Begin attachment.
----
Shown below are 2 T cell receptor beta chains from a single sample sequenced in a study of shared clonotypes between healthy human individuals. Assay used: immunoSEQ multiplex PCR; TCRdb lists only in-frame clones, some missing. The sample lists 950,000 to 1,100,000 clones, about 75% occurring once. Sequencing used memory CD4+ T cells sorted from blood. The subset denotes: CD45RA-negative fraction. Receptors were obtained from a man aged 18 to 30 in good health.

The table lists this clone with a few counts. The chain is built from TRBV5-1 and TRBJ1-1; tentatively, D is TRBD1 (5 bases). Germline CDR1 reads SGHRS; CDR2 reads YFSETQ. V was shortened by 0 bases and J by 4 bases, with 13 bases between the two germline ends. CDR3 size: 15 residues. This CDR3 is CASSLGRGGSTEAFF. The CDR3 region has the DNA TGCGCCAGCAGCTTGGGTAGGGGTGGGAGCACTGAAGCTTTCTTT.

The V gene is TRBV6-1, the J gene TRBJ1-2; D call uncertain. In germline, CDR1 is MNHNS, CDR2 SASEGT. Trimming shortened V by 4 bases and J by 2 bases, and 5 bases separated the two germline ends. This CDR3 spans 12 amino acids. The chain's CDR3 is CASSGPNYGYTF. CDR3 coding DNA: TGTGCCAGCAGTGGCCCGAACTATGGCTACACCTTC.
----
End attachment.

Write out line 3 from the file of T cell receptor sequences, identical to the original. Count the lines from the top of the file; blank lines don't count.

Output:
The V gene is TRBV6-1, the J gene TRBJ1-2; D call uncertain. In germline, CDR1 is MNHNS, CDR2 SASEGT. Trimming shortened V by 4 bases and J by 2 bases, and 5 bases separated the two germline ends. This CDR3 spans 12 amino acids. The chain's CDR3 is CASSGPNYGYTF. CDR3 coding DNA: TGTGCCAGCAGTGGCCCGAACTATGGCTACACCTTC.